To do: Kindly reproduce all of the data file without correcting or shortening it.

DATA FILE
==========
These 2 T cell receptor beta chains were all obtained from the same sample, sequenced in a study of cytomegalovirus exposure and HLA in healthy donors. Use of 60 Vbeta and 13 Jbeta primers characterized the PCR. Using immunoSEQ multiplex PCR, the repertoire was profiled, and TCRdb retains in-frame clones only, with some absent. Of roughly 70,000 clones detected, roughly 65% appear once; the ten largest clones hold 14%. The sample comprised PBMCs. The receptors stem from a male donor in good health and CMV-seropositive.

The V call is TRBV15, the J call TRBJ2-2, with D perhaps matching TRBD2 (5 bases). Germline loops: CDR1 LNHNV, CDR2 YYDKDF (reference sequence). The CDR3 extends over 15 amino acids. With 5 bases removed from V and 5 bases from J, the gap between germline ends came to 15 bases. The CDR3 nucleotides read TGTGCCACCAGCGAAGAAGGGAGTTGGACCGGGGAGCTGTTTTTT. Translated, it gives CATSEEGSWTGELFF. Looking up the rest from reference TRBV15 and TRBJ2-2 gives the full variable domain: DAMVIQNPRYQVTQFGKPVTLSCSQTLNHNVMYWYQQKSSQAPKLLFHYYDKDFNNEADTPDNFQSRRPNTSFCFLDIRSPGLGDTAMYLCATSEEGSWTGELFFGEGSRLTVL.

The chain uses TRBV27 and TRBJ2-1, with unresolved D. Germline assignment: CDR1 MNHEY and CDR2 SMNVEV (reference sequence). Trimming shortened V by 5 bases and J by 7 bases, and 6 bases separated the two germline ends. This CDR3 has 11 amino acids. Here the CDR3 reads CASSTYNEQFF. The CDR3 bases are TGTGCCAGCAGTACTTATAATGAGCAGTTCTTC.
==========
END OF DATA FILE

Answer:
These 2 T cell receptor beta chains were all obtained from the same sample, sequenced in a study of cytomegalovirus exposure and HLA in healthy donors. Use of 60 Vbeta and 13 Jbeta primers characterized the PCR. Using immunoSEQ multiplex PCR, the repertoire was profiled, and TCRdb retains in-frame clones only, with some absent. Of roughly 70,000 clones detected, roughly 65% appear once; the ten largest clones hold 14%. The sample comprised PBMCs. The receptors stem from a male donor in good health and CMV-seropositive.

The V call is TRBV15, the J call TRBJ2-2, with D perhaps matching TRBD2 (5 bases). Germline loops: CDR1 LNHNV, CDR2 YYDKDF (reference sequence). The CDR3 extends over 15 amino acids. With 5 bases removed from V and 5 bases from J, the gap between germline ends came to 15 bases. The CDR3 nucleotides read TGTGCCACCAGCGAAGAAGGGAGTTGGACCGGGGAGCTGTTTTTT. Translated, it gives CATSEEGSWTGELFF. Looking up the rest from reference TRBV15 and TRBJ2-2 gives the full variable domain: DAMVIQNPRYQVTQFGKPVTLSCSQTLNHNVMYWYQQKSSQAPKLLFHYYDKDFNNEADTPDNFQSRRPNTSFCFLDIRSPGLGDTAMYLCATSEEGSWTGELFFGEGSRLTVL.

The chain uses TRBV27 and TRBJ2-1, with unresolved D. Germline assignment: CDR1 MNHEY and CDR2 SMNVEV (reference sequence). Trimming shortened V by 5 bases and J by 7 bases, and 6 bases separated the two germline ends. This CDR3 has 11 amino acids. Here the CDR3 reads CASSTYNEQFF. The CDR3 bases are TGTGCCAGCAGTACTTATAATGAGCAGTTCTTC.